Wilt Chamberlain captured America’s imagination for two decades. With his 7-foot-1 frame, his commanding presence on the basketball court, his ability to rebound and score and his astounding athleticism, he became one of the most memorable players in NBA history.
Now, Chamberlain, the only man to score 100 points in an NBA game, will become the first player from the league to be honored with a postage stamp in his image. And fittingly enough, the two versions being issued by the Postal Service are nearly two inches long, or about a third longer than the usual stamp.
It would not be right any other way for the player known as Wilt the Stilt and alternately as the Big Dipper. Chamberlain died in 1999 at 63, but his name still resonates in the sport. And even at its atypical size, the new stamp could barely contain Chamberlain’s dimensions. “We still had trouble fitting him into those proportions,” said Kadir Nelson, the artist who painted the images.
Nelson created two versions of the stamp. One shows Chamberlain in the act of shooting with his first NBA team, the Philadelphia Warriors, for whom he started playing in 1959. The other depicts him rebounding for the Los Angeles Lakers, his final club, for whom he played from 1968 to 1973.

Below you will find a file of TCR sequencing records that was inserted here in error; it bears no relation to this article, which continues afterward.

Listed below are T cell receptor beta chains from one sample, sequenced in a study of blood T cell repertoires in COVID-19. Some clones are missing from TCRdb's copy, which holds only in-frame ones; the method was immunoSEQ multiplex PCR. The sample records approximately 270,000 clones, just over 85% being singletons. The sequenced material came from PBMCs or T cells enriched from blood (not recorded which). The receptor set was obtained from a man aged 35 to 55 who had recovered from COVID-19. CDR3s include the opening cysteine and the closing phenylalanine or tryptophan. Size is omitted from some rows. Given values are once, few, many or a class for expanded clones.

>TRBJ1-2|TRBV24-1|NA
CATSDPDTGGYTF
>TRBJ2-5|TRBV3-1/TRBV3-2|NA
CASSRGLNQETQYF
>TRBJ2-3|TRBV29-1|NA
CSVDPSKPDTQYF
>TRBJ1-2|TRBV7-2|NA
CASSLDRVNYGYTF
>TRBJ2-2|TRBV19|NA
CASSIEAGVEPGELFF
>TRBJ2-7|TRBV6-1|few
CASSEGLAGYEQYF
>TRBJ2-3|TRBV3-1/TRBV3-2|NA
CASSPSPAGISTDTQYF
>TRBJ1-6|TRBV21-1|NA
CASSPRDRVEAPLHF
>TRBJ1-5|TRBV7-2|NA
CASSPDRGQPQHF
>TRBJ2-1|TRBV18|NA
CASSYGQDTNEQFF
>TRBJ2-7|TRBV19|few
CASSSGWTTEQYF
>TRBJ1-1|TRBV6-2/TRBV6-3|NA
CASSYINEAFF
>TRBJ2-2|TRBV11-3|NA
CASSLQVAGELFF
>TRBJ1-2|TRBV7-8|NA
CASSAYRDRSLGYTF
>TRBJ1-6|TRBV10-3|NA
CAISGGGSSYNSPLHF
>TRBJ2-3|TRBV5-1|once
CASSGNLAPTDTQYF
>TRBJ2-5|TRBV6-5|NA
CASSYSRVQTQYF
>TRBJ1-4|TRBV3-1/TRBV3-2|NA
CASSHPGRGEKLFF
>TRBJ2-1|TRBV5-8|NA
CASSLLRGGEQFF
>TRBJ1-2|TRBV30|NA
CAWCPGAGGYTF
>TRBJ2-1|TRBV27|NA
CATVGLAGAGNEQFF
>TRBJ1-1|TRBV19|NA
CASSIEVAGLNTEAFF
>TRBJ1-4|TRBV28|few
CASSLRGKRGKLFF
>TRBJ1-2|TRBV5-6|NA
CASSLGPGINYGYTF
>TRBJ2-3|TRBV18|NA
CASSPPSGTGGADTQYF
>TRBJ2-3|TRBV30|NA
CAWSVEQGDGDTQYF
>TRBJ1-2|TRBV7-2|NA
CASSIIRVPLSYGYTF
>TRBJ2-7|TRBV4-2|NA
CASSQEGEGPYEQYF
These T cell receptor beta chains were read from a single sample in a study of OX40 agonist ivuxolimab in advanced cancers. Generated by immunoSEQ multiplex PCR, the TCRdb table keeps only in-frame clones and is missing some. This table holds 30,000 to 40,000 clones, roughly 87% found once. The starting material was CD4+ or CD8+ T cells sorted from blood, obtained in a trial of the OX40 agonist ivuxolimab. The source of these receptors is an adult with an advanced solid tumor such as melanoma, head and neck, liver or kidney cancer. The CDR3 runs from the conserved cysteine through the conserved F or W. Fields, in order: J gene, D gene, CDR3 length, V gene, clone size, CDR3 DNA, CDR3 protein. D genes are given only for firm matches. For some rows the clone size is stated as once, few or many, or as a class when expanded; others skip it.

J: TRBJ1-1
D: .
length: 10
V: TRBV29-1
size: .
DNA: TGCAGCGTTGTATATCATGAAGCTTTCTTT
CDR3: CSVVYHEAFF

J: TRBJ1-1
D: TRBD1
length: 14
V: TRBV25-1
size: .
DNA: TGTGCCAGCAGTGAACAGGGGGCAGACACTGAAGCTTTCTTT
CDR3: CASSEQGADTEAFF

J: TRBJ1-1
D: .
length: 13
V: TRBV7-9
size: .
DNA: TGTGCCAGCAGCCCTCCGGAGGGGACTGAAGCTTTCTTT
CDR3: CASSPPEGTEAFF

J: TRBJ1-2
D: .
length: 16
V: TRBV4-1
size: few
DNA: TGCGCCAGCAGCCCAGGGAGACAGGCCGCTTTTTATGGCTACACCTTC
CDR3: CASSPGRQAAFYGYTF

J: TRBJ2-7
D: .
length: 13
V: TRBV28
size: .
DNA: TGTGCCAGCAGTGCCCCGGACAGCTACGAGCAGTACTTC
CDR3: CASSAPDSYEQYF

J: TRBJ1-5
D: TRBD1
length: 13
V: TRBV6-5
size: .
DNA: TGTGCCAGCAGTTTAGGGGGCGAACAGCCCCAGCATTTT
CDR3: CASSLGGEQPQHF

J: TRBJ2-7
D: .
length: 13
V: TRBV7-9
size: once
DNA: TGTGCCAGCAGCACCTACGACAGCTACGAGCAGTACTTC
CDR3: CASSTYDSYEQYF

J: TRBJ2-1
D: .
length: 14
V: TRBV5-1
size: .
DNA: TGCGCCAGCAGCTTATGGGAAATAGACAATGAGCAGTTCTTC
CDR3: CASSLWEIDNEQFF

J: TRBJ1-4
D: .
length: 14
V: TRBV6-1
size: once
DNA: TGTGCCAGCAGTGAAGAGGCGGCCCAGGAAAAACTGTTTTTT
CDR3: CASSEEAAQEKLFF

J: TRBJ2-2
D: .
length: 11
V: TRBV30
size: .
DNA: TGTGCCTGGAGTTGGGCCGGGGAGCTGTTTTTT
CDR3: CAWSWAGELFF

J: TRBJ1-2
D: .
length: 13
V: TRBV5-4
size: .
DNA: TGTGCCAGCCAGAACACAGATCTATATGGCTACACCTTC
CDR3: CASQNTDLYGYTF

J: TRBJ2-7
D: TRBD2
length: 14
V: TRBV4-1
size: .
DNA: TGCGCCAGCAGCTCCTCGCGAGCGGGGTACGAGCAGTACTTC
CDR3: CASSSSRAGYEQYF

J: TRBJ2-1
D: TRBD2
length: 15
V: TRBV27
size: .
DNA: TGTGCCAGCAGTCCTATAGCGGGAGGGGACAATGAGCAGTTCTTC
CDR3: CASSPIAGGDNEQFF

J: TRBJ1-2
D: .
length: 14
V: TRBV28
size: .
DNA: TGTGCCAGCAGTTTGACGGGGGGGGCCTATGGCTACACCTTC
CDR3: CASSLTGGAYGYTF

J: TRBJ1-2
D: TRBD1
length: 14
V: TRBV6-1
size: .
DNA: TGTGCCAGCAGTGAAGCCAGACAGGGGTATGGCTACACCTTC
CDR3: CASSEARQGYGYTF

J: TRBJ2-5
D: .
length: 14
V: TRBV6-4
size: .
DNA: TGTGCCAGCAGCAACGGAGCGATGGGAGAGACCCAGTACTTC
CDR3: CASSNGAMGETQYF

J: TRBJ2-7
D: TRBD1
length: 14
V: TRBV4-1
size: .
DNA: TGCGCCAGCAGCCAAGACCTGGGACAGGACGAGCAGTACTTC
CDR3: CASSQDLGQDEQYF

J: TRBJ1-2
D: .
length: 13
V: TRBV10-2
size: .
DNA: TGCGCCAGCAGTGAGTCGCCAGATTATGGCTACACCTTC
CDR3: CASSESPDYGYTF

The ceremony comes at a frustrating time: The 76ers avoided tying the record for the worst start to a season in NBA history Wednesday night when they ended their 0-17 run with a victory at Minnesota.
But for a few minutes Friday night, Philadelphia fans old enough to remember can think back to the days when Chamberlain — first as a Warrior and later as a 76er — engaged in epic battles with the Boston Celtics’ Bill Russell. In 1967, Chamberlain led Philadelphia to an NBA title, the first of two in his career.
But just how did Chamberlain end up on a stamp?
The creation of a postage stamp is a process that takes years and begins with the Citizens’ Stamp Advisory Committee, a volunteer group appointed by the postmaster general. The committee evaluates roughly 40,000 proposals annually before recommending about 30 people or subjects for the postmaster general’s review.
A Chamberlain stamp was originally envisioned as part of a set of four basketball players who made history, said William J. Gicker, the creative director for the stamp program. A campaign engineered by Donald Hunt, a sportswriter for The Philadelphia Tribune, in support of Chamberlain led to thousands of letters and petition signatures being delivered to the committee. Continue reading “NBA Legend Wilt Chamberlin 1st Player to be Commemorated on U.S. Postage Stamp”